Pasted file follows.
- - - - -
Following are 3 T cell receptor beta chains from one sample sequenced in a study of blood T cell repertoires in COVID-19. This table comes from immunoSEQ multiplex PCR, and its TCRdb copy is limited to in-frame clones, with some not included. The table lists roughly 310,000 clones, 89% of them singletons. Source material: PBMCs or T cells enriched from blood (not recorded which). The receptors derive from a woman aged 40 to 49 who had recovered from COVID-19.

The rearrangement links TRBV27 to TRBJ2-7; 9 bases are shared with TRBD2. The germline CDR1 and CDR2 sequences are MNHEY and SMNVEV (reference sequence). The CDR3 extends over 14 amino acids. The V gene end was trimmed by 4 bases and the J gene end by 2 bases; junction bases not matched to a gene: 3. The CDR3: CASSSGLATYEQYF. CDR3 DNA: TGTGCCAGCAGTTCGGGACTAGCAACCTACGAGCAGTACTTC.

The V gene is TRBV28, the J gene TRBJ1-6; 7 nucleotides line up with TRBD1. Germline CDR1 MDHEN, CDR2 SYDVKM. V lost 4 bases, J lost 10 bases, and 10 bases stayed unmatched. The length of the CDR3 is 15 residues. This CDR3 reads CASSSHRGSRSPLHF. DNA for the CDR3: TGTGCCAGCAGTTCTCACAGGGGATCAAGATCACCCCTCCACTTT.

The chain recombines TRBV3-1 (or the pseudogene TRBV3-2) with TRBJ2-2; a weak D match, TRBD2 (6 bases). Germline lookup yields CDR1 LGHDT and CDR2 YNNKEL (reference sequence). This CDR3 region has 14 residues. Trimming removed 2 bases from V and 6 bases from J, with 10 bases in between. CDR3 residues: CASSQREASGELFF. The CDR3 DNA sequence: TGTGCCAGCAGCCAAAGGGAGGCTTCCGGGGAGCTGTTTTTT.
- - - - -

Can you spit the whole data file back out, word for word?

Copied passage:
Following are 3 T cell receptor beta chains from one sample sequenced in a study of blood T cell repertoires in COVID-19. This table comes from immunoSEQ multiplex PCR, and its TCRdb copy is limited to in-frame clones, with some not included. The table lists roughly 310,000 clones, 89% of them singletons. Source material: PBMCs or T cells enriched from blood (not recorded which). The receptors derive from a woman aged 40 to 49 who had recovered from COVID-19.

The rearrangement links TRBV27 to TRBJ2-7; 9 bases are shared with TRBD2. The germline CDR1 and CDR2 sequences are MNHEY and SMNVEV (reference sequence). The CDR3 extends over 14 amino acids. The V gene end was trimmed by 4 bases and the J gene end by 2 bases; junction bases not matched to a gene: 3. The CDR3: CASSSGLATYEQYF. CDR3 DNA: TGTGCCAGCAGTTCGGGACTAGCAACCTACGAGCAGTACTTC.

The V gene is TRBV28, the J gene TRBJ1-6; 7 nucleotides line up with TRBD1. Germline CDR1 MDHEN, CDR2 SYDVKM. V lost 4 bases, J lost 10 bases, and 10 bases stayed unmatched. The length of the CDR3 is 15 residues. This CDR3 reads CASSSHRGSRSPLHF. DNA for the CDR3: TGTGCCAGCAGTTCTCACAGGGGATCAAGATCACCCCTCCACTTT.

The chain recombines TRBV3-1 (or the pseudogene TRBV3-2) with TRBJ2-2; a weak D match, TRBD2 (6 bases). Germline lookup yields CDR1 LGHDT and CDR2 YNNKEL (reference sequence). This CDR3 region has 14 residues. Trimming removed 2 bases from V and 6 bases from J, with 10 bases in between. CDR3 residues: CASSQREASGELFF. The CDR3 DNA sequence: TGTGCCAGCAGCCAAAGGGAGGCTTCCGGGGAGCTGTTTTTT.